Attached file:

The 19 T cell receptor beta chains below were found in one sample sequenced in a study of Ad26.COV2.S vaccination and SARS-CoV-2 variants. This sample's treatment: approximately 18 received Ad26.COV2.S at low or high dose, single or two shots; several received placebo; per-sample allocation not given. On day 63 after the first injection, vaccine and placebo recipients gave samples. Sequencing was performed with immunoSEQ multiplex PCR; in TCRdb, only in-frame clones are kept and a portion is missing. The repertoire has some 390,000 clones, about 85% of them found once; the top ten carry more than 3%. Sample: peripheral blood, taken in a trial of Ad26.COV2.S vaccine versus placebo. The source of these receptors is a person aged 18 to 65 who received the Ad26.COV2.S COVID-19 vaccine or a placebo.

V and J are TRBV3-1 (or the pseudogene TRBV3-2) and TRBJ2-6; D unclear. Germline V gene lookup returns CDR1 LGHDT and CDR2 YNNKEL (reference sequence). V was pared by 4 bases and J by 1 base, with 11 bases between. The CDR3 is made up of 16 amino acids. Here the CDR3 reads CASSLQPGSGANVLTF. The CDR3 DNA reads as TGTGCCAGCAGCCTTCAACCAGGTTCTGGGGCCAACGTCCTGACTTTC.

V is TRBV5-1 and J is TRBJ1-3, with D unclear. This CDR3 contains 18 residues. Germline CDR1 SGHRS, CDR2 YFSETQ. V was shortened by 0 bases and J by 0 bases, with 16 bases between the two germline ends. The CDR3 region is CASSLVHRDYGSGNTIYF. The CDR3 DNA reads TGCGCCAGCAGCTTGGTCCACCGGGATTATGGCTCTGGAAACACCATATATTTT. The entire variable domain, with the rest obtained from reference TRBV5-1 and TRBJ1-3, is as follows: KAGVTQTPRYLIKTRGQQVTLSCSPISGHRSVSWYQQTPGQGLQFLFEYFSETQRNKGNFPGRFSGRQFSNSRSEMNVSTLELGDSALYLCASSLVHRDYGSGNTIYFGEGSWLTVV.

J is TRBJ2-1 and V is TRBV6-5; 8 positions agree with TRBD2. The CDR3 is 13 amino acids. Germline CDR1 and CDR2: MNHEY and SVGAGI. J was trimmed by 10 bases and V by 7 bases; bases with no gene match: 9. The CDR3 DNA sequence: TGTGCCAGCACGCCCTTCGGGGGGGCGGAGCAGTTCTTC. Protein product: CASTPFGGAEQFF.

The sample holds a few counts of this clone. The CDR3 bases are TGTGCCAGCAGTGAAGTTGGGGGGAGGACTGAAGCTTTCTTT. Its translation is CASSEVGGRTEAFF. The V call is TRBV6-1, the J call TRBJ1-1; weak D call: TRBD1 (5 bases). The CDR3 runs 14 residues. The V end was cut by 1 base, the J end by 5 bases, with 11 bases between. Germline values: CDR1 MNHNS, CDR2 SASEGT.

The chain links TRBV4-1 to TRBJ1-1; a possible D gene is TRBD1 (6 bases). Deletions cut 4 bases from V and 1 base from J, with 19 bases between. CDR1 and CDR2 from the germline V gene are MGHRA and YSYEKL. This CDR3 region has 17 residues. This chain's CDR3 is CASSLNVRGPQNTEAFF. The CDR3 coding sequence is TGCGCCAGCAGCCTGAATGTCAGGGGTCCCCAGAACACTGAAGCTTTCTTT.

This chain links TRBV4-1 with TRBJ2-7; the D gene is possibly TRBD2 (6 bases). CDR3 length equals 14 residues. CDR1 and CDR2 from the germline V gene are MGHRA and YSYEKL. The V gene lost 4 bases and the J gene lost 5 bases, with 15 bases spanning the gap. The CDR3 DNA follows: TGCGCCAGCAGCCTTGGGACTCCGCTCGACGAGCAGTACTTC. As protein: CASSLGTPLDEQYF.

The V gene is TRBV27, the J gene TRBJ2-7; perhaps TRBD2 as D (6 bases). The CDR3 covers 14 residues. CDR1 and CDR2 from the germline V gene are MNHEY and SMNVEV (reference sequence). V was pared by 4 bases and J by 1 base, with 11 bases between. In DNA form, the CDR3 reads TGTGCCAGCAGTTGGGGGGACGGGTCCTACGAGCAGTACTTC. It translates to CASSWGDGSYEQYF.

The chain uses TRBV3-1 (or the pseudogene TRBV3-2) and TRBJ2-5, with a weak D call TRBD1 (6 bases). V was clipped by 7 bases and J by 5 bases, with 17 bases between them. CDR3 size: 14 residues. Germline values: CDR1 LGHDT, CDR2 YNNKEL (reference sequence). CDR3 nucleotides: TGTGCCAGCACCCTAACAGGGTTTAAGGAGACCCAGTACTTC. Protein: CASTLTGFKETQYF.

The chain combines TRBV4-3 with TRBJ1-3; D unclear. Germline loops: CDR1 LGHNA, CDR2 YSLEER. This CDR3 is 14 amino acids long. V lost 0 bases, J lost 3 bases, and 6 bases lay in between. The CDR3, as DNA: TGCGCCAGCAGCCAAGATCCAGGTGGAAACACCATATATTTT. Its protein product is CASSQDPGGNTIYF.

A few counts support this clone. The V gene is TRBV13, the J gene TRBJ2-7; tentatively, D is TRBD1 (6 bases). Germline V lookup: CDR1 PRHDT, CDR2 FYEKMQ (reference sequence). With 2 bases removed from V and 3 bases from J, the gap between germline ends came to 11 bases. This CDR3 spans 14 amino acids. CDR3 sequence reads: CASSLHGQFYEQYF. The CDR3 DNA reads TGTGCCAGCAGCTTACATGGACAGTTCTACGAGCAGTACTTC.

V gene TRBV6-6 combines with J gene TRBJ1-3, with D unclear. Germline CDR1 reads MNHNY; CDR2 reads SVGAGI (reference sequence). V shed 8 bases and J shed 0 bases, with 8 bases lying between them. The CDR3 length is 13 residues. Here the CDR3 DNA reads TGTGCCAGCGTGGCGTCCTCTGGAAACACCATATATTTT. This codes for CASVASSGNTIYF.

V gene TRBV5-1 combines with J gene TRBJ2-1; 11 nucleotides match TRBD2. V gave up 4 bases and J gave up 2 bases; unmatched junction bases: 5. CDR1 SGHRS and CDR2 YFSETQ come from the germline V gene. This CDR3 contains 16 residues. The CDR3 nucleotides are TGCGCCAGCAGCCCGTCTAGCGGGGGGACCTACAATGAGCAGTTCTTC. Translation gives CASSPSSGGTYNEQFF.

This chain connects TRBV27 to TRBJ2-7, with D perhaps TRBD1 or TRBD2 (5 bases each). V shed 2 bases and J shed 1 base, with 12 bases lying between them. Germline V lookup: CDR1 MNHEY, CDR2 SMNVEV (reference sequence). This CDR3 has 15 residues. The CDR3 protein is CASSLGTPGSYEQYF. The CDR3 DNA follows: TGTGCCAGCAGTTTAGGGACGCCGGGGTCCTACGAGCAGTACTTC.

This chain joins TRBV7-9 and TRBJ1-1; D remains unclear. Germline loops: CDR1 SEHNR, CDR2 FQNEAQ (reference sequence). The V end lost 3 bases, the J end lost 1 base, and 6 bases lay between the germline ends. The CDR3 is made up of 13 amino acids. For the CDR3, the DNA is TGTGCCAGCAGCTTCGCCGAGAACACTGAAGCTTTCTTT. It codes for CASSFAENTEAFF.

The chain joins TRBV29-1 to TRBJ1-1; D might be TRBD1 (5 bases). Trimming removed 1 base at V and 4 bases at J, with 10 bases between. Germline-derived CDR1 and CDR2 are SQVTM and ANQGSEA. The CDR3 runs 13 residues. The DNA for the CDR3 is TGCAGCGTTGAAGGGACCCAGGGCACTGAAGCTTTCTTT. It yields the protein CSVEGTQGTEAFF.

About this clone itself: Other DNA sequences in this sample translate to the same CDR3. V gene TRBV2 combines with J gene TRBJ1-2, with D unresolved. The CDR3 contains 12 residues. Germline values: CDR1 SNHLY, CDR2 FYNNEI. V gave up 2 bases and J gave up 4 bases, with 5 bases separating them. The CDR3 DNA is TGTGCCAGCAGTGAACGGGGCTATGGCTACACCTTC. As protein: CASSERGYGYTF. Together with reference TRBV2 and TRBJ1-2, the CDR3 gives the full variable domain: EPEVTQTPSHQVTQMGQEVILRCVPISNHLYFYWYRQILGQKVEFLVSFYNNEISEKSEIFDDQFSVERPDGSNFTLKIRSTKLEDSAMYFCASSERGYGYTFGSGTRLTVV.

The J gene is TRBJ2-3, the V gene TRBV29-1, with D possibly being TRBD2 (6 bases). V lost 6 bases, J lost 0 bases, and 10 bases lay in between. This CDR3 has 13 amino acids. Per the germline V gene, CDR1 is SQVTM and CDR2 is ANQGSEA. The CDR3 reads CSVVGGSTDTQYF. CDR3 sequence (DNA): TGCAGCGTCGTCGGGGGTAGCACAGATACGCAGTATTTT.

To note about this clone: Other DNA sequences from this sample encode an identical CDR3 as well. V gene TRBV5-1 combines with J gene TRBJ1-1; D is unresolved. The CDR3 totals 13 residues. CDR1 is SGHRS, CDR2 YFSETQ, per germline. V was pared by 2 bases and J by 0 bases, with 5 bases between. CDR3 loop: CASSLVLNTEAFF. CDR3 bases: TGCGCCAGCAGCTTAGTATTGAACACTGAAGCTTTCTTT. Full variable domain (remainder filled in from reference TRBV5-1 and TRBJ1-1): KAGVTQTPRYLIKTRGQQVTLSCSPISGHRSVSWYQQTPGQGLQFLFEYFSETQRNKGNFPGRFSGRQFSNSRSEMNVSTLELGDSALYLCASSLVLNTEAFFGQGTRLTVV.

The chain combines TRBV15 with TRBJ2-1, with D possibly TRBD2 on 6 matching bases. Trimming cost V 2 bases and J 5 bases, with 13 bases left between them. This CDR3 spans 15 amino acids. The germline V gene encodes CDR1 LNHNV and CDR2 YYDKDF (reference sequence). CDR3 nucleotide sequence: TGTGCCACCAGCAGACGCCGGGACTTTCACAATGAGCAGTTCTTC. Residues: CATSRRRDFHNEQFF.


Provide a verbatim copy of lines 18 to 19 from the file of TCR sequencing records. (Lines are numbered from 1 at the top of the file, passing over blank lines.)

The J gene is TRBJ2-3, the V gene TRBV29-1, with D possibly being TRBD2 (6 bases). V lost 6 bases, J lost 0 bases, and 10 bases lay in between. This CDR3 has 13 amino acids. Per the germline V gene, CDR1 is SQVTM and CDR2 is ANQGSEA. The CDR3 reads CSVVGGSTDTQYF. CDR3 sequence (DNA): TGCAGCGTCGTCGGGGGTAGCACAGATACGCAGTATTTT.

To note about this clone: Other DNA sequences from this sample encode an identical CDR3 as well. V gene TRBV5-1 combines with J gene TRBJ1-1; D is unresolved. The CDR3 totals 13 residues. CDR1 is SGHRS, CDR2 YFSETQ, per germline. V was pared by 2 bases and J by 0 bases, with 5 bases between. CDR3 loop: CASSLVLNTEAFF. CDR3 bases: TGCGCCAGCAGCTTAGTATTGAACACTGAAGCTTTCTTT. Full variable domain (remainder filled in from reference TRBV5-1 and TRBJ1-1): KAGVTQTPRYLIKTRGQQVTLSCSPISGHRSVSWYQQTPGQGLQFLFEYFSETQRNKGNFPGRFSGRQFSNSRSEMNVSTLELGDSALYLCASSLVLNTEAFFGQGTRLTVV.